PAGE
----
POL 130 01 International Relations Potter T-F 9:30 AM - 10:50 AM SOCI 225 International
POL 130 02 International Relations Potter T-F 11:00 AM - 12:20 PM SOCI 225 International
POL 150 01 Comparative Politics Chartock M-TH 12:30 PM - 1:50 PM SOCI 223 Comparative
POL 150 02 Comparative Politics Chartock M-TH 2:00 PM - 3:20 PM SOCI 223 Comparative
POL 200 01 Political Analysis Willse M-TH 9:30 AM - 10:50 AM BLISS 031
POL 250 01 Politics & Society in Developing Countries Holom-Trundy T 5:30 PM - 8:20 PM SOCI 225 Comparative
POL 270 01 Topics in Political Science* T-F 2:00 PM - 3:20 PM SOCI 225 American
POL 270 02 Topics in Political Science* M-TH 12:30 PM - 1:50 PM SOCI 223 American
POL 275 01 Western Political Philosophy Jovanoski M-TH 9:30 AM - 10:50 AM SOCI 225 Political Theory
POL 307 01 Environmental Policy Potter T-F 8:00 AM - 9:20 AM SOCI 223 American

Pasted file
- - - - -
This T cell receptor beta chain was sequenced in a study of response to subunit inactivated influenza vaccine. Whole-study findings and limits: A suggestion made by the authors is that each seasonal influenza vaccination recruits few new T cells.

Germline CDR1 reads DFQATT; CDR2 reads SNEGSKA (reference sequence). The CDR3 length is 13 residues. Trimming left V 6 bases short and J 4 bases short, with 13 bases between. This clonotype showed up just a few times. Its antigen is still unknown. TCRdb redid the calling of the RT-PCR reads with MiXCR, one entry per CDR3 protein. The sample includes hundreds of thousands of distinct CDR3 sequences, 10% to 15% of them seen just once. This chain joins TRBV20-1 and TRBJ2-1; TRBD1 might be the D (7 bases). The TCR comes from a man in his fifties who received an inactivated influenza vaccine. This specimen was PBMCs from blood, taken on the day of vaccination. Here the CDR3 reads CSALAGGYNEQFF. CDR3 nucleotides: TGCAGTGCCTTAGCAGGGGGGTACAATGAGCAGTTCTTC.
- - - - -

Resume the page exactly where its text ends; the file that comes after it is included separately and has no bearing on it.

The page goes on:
POL 330 01 US Foreign Policy Cho M-TH 3:30 PM - 4:50 PM SOCI 225 International
POL 345 01 Human Rights in International Relations Holom-Trundy TH 5:30 PM - 8:20 PM SOCI 223 International
POL 350 01 Politics in Europe Toloudis M-TH 11:00 AM - 12:20 PM SOCI 225 Comparative
POL 365 01 Origins of the US Constitution Brindle T 5:30 PM - 8:20 PM SOCI 223 Political Theory
POL 370 01 Topics in Political Science* Arndt M-TH 3:30 PM - 4:50 PM SOCI 223 International
POL 370 02 Topics in Political Science* Healey M 5:30 PM - 8:20 PM SOCI 225 American
POL 390 01 Tutorial In Political Science* Cho M-TH 2:00 PM - 3:20 PM SOCI 241
POL 498 01 Seminar In Political Science* Garlick M 3:30 PM - 6:20 PM SOCI 241
POL 498 02 Seminar In Political Science* Garlick T 9:30 AM - 12:20 PM SOCI 331

Course Descriptions